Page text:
Nova Scotia

Hole in grounded ship worries fisherman

A lobster fisherman in Nova Scotia is warning that a gash in the side of a grounded bulk carrier is now a major hole, but the coast guard says there is no threat to the environment.
The view of the MV Miner on Friday, when provincial officials took a look. (Nova Scotia Department of Environment)

A lobster fisherman in Nova Scotia is warning that a gash in the side of a grounded bulk carrier is now a major hole, but the coast guard says there is no threat to the environment.

The damaged MV Miner has been sitting near Scatarie Island off Cape Breton for three weeks. The Canadian Coast Guard has been monitoring the ship from the mainland.

But Ken Wadden, a local fisherman, went to check out the ship for himself on Sunday.

"The whole side of the ship is gone, completely gone," he told CBC News on Monday. "You only got to get another wind like we had the other day and the whole side is tore off the front."

Wadden said the ship seems to be intact above the waterline, but below, there's not much left.

"You can smell oil off the boat when you're getting close to her. And with the crack that's into her, that boat is not going nowhere," he said.

The ship, formerly known as the MV Canadian Miner, was being towed to Turkey to be scrapped when a line snapped on Sept. 20. The carrier ended up near Scatarie Island, an area east of Cape Breton known for its shipwrecks.

Wadden, like other lobster fishermen in the area, is worried about his livelihood.

"I was talking to one of the older guys yesterday. When there's always a ship goes to shore, it takes three or four years for the lobsters to come back around it," he said.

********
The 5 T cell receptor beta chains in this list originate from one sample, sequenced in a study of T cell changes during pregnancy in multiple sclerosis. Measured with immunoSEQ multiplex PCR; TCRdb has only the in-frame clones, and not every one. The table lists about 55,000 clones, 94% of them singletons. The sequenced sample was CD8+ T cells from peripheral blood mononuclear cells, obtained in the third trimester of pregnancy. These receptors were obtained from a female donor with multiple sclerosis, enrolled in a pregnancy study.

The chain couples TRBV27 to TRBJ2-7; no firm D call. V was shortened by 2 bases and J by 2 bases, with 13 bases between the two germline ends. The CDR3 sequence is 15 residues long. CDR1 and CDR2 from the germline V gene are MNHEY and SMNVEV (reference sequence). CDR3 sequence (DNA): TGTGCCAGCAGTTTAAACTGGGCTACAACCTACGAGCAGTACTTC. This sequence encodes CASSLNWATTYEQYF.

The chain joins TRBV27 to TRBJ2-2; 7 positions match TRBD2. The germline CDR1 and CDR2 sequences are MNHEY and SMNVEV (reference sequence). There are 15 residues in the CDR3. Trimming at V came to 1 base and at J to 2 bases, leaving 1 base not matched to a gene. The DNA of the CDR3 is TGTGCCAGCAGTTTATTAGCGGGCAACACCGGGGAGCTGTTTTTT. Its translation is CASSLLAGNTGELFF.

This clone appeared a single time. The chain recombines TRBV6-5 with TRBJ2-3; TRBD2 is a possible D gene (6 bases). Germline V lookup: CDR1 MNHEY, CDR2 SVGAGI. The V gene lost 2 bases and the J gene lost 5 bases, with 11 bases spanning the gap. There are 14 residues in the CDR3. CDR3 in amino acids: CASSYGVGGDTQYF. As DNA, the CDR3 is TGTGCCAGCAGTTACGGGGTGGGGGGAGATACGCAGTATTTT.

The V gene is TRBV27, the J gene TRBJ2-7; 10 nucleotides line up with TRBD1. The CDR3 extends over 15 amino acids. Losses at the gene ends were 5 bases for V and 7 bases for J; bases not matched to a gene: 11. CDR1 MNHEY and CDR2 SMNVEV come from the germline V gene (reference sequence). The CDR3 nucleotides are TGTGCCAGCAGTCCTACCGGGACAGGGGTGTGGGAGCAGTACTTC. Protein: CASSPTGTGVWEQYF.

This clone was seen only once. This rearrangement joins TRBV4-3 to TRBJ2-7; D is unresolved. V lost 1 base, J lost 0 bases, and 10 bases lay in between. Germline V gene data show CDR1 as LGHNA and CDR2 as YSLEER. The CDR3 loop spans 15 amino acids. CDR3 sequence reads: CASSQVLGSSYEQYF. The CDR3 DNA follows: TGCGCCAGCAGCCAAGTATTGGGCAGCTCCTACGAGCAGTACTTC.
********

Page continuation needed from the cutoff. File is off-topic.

No damage to shoreline

While the coast guard confirms there are several large holes on the starboard side of the vessel, it said Monday there is "no observed impact" to the marine environment.

The coast guard said all the fuel and waste on board — more than 10,000 litres of marine diesel oil, lubricants and oily waste water — have been removed from the ship.

A boom was placed to contain a "minor" sheen of oil inside the engine room, the coast guard said. It will be inspected and removed later in the week.

Joe LeClair, superintendent of the coast guard's environmental response in the Maritimes, said crews assessed the shoreline Saturday and found no evidence of oil pollution.

The coast guard attributed any stench of oil to the process of removing the last of the oily waste.

There have been several attempts to tow away the old ship, which once plied the Great Lakes carrying coal, ore and grain.

On Friday, the Nova Scotia government detained the Hellas, the Greek tugboat that was towing the Miner, after filing a $15-million claim. The province estimated it would cost nearly $25 million to remove the ship if it could not float.

Wadden expects it will be quite an endeavour to move the Miner.

"You would not believe your eyes. And you expect that thing to float! She's about 40 feet high. Just think about it in your own mind — a house stood up on end, 40 feet, and there's not a bit of plate on it from the top to the bottom," he said.

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